Regrettably, there is no cruel and unusual punishment protection for the pups. Riggs and staff are doing its best but the efforts expended in animal control are futile and compromise agricultural needs’ oversight for Del Norte. Revenue suffers because of the overwhelming needs of animal control. Now, the board wants to transfer this Excedrin headache to the sheriff.

Scott has started well in addressing patrol, courts,  corrections and dispatcher deficiencies. It’s going to take a very long time to turn the Del Norte Sheriff Department battleship around. Saddling the sheriff with this gigantic problem is not the answer.   

Guaranteed, once the board rids itself of animal services,  supervisors will wash their paws and never look back. The board of supervisors created this problem; now it must fix it.

The correct intervention is to create a separate, stand-alone animal control department. Contract out the service to a private entity. Release a request for proposal for animal services, including housing, adoption, veterinarian care and related essential services. It’s going to be expensive but this option is the right step. The board of supervisors should absolutely retain oversight of this debacle. Putting Band-Aids on this open wound will no longer suffice. 

Will the board do the right thing in bringing respect and dignity back to Animal Control? Unknown. Politics is an inexact science. 

The justification for allocating the necessary funding could come from the successful passage of retaining the sales tax increase, Measure U. The 13.4 percent revenue increase to the county’s general fund. The board reported Measure R revenue those past year was $1.795 million.

Support for the unpopular tax could blossom if the board is prepared to permanently address the dog pound dilemma. 

Roger Gitlin is a retired Del Norte County Supervisor and resident of Crescent City.

3 thoughts on “County politicians ponder prodigious pup pound problem”
  1. Too Many elderly have been attacked by big dogs while walking the street or even sitting in their car and the dogs were returned to their owners no one mentioned anything about and wearing a muzzle they had him chained up in the chain broke and they just jumped the fence too many times.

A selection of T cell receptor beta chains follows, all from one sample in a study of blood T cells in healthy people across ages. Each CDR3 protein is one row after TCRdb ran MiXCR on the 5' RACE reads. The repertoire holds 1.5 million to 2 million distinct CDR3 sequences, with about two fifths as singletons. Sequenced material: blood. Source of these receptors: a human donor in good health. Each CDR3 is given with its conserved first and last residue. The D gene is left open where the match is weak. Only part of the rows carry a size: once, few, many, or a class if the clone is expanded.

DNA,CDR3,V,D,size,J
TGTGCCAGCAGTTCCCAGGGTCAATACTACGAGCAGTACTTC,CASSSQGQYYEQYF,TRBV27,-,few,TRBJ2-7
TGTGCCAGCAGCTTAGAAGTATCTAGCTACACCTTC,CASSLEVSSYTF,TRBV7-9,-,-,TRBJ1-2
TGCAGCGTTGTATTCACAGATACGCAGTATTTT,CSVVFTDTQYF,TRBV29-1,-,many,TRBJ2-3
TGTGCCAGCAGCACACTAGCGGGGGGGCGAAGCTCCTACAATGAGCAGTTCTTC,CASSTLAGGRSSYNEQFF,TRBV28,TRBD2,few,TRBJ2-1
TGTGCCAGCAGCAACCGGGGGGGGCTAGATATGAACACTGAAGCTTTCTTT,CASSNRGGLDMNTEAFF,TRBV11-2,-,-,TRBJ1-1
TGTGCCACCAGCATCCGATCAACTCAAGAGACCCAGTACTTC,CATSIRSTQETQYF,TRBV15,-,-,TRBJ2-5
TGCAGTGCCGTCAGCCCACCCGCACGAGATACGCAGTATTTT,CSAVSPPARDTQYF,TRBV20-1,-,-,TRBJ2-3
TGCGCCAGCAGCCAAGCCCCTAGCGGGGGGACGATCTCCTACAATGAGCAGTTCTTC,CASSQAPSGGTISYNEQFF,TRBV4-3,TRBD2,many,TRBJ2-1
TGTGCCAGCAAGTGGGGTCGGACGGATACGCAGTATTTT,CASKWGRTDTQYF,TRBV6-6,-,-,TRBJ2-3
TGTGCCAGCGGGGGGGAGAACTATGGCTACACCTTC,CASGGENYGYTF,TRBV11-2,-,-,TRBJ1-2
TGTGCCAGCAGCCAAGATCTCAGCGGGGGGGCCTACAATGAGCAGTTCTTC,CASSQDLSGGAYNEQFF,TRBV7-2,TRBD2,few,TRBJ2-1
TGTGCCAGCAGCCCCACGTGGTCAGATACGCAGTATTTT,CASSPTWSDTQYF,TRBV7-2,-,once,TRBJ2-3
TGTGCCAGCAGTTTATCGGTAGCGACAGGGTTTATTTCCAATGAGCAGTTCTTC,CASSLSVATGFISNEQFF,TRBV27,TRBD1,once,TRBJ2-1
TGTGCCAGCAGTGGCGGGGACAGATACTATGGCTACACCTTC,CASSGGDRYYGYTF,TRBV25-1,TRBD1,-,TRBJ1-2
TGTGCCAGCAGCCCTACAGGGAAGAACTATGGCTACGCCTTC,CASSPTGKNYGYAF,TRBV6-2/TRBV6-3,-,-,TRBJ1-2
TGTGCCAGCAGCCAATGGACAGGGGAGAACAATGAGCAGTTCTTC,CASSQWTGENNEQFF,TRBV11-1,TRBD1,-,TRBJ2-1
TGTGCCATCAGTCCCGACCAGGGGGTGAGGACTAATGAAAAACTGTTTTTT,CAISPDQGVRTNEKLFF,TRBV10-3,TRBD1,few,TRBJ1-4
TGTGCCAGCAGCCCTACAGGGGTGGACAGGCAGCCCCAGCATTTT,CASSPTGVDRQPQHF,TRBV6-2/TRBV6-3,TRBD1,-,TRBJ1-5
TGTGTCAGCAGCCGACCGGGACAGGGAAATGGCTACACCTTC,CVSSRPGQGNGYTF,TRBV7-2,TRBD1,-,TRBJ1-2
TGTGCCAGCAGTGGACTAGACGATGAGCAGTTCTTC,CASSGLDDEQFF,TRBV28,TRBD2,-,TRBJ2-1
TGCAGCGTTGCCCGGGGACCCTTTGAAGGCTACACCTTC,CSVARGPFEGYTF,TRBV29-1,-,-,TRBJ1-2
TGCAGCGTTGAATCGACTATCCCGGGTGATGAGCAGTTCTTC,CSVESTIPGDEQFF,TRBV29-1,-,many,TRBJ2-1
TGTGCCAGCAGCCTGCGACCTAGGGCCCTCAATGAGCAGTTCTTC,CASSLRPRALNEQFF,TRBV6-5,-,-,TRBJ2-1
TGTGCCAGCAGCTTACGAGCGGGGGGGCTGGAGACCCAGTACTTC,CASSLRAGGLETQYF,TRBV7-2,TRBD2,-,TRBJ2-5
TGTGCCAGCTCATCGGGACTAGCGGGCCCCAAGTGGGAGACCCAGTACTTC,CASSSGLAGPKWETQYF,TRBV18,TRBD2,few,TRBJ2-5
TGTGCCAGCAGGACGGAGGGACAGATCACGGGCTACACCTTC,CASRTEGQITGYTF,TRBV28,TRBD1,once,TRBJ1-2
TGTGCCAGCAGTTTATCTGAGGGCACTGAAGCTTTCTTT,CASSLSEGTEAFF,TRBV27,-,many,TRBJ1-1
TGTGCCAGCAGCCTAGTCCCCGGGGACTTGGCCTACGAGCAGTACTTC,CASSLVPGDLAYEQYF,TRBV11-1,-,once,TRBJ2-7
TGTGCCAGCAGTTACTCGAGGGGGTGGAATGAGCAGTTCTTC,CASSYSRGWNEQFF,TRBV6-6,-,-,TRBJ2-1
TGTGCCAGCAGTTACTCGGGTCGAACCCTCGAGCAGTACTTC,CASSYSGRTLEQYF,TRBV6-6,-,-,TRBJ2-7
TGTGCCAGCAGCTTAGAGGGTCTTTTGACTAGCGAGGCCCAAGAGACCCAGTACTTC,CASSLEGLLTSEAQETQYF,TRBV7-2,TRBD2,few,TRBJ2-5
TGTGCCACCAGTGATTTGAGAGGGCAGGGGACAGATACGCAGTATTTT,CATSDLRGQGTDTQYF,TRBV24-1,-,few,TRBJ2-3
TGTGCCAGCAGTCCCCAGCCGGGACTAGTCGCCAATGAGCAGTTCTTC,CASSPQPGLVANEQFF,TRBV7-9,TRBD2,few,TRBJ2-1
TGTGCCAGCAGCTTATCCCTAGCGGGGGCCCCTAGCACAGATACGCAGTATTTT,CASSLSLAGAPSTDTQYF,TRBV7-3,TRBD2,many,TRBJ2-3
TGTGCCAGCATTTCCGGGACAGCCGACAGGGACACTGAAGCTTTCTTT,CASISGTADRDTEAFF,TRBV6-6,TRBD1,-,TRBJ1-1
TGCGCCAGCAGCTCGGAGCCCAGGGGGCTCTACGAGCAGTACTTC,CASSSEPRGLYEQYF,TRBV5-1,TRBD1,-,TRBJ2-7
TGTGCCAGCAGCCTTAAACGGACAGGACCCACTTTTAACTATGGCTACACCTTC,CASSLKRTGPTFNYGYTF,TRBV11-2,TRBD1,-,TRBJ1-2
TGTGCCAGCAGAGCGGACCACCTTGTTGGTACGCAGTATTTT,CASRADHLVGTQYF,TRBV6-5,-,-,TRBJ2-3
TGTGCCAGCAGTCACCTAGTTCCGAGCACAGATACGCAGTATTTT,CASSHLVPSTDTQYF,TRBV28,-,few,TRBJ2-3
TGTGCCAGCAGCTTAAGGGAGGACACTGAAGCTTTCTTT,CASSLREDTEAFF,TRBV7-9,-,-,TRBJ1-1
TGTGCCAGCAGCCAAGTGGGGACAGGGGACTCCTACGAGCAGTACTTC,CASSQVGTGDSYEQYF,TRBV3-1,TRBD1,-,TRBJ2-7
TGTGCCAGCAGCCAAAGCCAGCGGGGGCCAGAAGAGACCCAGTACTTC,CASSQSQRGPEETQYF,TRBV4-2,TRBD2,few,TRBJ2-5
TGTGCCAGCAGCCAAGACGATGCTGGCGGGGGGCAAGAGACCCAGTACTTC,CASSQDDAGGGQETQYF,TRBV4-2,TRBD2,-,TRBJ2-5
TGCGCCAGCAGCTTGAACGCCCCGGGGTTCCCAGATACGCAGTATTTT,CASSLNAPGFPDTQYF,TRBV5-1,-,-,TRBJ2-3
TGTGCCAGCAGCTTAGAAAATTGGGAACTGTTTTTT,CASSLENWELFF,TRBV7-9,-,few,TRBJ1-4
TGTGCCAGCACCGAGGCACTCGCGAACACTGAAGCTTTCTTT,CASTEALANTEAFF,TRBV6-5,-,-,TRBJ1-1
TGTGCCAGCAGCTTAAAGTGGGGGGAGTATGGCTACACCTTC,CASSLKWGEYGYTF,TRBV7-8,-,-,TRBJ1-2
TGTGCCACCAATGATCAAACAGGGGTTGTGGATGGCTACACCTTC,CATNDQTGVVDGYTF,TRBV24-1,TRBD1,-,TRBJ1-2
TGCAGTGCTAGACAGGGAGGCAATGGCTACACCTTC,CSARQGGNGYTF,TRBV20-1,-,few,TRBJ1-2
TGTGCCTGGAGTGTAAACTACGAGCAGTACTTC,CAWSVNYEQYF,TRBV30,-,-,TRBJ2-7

I think this is the real purpose of animal control. Not the stealing of expensive horses through lies and character assassination.
    If the public had decent housing they wouldn’t need a dog to protect themselves..
    Thanks Donna Westfall for helping us get rid of the poison fluoride in our water.
    It’s safer to drink sewer water than it is to drink poison.
    And thanks for stopping of the sewer rate increases. Helped work for that I and didn’t know that we actually got it done.
    We need more jobs using recycled materials to build houses using common people in carpentry classes. classes that are open to common people.
    And the “Labor ready” so anyone could go and show up for work and work and get paid that day.
    Using recycled materials and educational classes as labored to fix up our city is logical.
    Why do we have the most highest priced motel for our poor and it’s not even a real house, with the yard for a garden and some chickens and 4 acres and a donkey.
    If we could pay food stamps to people we can give them jobs.
    Don’t tell me these people don’t want jobs because I don’t know anybody that doesn’t want a job.

  2. Sorry Roger, it is truly unfortunate that you should offer as a solution to Animal Control as more government. No amount of County meddling will fix the problem by adding another bureaucratic department to the mix and no amount of tax payer funding will change the inefficiency of government in the first place. All you would be doing is adding to the growing list of County failures. The past dozen years of a doubling annual budget with nothing to show for it but a continual decline in the ability to provide even “vital services” should be a wake up call to every one who still thinks that a growing and more expensive government is a solution for any of the County’s list of woes. Let Animal Control be simply enforcement and leave the care and feeding to someone outside of government who actually has the best intentions for those animals. Placing Animal Control under the Sheriff’s Department, leaving it with Agriculture, or as a stand alone department is simply “kicking the can down the road” where the problem will only get worse. It is akin to spending more on expanding government services and ending up as we are now with a bigger non functional headache. Retaining the sales tax revenue is not a successful path correcting any issues. It only adds to the things that can and will go wrong in the future.

  3. Great article and I like your idea of a “stand-alone animal control dept.” I’m sure the BOS would have no problem creating another department. Dumping these poor animals on the sheriff is not practical.